What is the Haas Effect in Music?

We don’t talk too much about the scientific, physics side of audio here on Music Guy Mixing. I’d rather give you practical advice and explain how to get a result rather than explain the science behind why it works, interesting though it may be.

The Haas Effect is an exception, however, as understanding how this phenomenon works can help you in your mixing.

What is the Haas Effect?

Dr. Helmut Haas presented a phenomenon in his Ph.D. thesis 1949 which would go on to be know as the Haas Effect.

Also known as the “precedence effect”, Dr. Haas explained that if two sounds are played at roughly 40 ms or less apart, the human ear perceives them as one sound.

This is why it’s also known as the precedence effect, in the sense that one sound takes precedence to the listener’s ear.

40 ms is roughly the minimum amount of time you’d need to place between two sounds so that the human ear can differentiate between them.

How to Use the Haas Effect in Mixing

haas effect

For our mixing purposes, we can utilize the Haas Effect to give our tracks some added width and thickness, using a delay with a delay time to 40 ms or less.

Going back to the principle of the Haas/precedence effect, using a delay creates that second sound.

When the delay time is set to 40 ms or less, the two sounds merge into one longer, thicker sound to your listener.

Setting the delay time too much longer than this, you’ll begin to hear the separation to where it will feel like a fast slapback effect.

You can use this to dial in some quick width and thickness to any track in your mix.

Simply create an auxiliary/return track (see inserts vs sends) and drop your delay plugin of choice (stock or otherwise) on it. Your settings should be similar to those used in the image above, meaning:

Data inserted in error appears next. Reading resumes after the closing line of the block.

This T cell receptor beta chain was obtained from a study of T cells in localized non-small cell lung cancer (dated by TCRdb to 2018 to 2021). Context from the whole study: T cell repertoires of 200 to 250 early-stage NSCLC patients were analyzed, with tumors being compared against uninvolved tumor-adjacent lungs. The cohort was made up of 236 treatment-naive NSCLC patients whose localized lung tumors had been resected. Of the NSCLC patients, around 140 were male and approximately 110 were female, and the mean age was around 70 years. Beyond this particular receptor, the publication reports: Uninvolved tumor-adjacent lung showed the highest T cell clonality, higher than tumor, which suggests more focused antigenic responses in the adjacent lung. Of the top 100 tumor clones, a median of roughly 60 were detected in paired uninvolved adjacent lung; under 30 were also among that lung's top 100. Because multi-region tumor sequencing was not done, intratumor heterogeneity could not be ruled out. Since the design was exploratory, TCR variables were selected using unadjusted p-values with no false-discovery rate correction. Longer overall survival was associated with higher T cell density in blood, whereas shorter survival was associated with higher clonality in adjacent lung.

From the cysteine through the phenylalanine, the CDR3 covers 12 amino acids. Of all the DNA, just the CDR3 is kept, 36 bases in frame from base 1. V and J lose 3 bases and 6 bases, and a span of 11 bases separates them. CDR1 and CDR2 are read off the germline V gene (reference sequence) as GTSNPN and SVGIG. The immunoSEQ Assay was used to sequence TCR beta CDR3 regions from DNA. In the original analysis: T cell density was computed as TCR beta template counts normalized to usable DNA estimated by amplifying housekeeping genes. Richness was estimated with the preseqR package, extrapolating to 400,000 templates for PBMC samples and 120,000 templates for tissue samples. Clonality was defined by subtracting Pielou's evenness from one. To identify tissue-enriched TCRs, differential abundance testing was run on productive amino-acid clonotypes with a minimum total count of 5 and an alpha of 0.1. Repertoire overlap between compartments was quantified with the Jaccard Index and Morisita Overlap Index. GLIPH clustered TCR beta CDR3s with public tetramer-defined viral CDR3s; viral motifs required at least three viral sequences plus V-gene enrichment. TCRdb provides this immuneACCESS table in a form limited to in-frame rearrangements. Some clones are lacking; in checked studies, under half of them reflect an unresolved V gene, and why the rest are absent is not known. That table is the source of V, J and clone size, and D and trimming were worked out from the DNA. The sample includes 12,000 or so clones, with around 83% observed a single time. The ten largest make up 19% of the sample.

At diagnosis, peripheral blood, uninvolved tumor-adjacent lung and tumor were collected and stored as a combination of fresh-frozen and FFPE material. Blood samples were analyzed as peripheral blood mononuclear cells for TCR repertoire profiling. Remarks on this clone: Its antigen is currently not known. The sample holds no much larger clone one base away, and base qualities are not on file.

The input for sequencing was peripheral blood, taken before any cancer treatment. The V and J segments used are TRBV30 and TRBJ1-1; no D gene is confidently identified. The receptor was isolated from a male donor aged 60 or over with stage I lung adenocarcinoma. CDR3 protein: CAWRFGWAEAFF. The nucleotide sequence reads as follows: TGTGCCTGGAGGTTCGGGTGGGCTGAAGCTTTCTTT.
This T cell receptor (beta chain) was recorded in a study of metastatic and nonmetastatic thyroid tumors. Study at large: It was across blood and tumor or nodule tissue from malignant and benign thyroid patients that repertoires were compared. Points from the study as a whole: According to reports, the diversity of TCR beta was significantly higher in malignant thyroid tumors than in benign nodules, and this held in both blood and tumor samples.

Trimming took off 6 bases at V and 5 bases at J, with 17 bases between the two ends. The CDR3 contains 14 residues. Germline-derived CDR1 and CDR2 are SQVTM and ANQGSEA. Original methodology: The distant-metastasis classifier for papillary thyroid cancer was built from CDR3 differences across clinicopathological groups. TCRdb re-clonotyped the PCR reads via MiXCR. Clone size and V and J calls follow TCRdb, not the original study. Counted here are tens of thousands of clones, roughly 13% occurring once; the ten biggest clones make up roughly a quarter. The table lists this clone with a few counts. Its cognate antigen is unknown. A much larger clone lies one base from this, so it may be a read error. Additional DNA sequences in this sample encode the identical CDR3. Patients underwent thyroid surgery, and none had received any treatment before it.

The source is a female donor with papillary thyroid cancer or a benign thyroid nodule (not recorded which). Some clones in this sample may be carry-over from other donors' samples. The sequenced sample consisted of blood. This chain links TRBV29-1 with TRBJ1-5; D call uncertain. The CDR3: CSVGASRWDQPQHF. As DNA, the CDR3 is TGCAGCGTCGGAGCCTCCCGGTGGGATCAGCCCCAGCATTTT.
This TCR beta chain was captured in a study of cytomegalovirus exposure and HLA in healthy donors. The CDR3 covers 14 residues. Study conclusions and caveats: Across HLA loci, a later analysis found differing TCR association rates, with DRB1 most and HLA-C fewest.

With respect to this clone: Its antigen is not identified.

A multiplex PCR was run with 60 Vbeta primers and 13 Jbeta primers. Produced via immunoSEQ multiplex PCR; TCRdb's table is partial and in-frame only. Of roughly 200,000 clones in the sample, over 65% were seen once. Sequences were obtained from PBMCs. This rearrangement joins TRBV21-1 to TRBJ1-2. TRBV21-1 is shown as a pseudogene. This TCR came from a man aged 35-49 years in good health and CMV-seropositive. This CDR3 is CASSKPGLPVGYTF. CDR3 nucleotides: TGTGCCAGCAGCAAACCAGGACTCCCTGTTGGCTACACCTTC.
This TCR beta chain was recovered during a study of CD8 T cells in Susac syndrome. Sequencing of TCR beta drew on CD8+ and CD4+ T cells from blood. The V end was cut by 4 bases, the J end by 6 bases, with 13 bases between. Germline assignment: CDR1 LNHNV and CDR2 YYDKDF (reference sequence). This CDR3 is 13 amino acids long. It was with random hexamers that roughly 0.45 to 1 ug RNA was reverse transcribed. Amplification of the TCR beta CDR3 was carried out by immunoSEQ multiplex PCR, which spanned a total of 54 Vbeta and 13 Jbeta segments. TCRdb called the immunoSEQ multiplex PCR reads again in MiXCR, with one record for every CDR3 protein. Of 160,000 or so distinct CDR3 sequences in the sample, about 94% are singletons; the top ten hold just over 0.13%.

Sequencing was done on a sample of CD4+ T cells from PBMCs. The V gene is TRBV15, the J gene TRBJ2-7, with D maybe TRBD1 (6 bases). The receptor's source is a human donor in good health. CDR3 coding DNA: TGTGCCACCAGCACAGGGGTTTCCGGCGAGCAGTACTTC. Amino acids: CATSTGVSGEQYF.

• Delay Time – 40 ms or Less (as the effect states).
  • Single Delay, No Feedback.
  • 100% Wet (When Used as Send With Aux/Return Track)
  • Filter to Taste.

Use the Haas Effect to give your vocal tracks or any tracks some extra width when you need them to stand out a bit more (like during a chorus).

As such, a simple delay with these settings makes for a perfect return track to feature in every one of your mixes.

The Haas Effect in Reverb

I just want to make one more note with the Haas Effect regarding reverbs.

Predelay is a standard feature on reverb plugins. This dictates the amount of time in milliseconds before that reverb plays.

As it relates to the Haas Effect, setting a predelay of 40 ms or greater will make the reverb work like a distant, darker delay as the listener can hear a difference between the dry audio and wet reverb version.

Setting the predelay to a shorter setting can still keep that transient intact, but it will make the reverb sound like it’s part of the same audio. This again adds a thickness, albeit with potentially more size which is a major reason producers use reverb in the first place.

Just something to keep in mind as you’re setting your predelay on your reverbs to achieve a number of different effects!

2 thoughts on “What is the Haas Effect in Music?”

  1. Pingback: What Are Transients - The Most Mysterious Mixing Term Explained - Music Guy Mixing

  2. Pingback: Mixing in Mono - How to Use it to Create Pro Mixes - Music Guy Mixing

Leave a Comment

Your email address will not be published. Required fields are marked *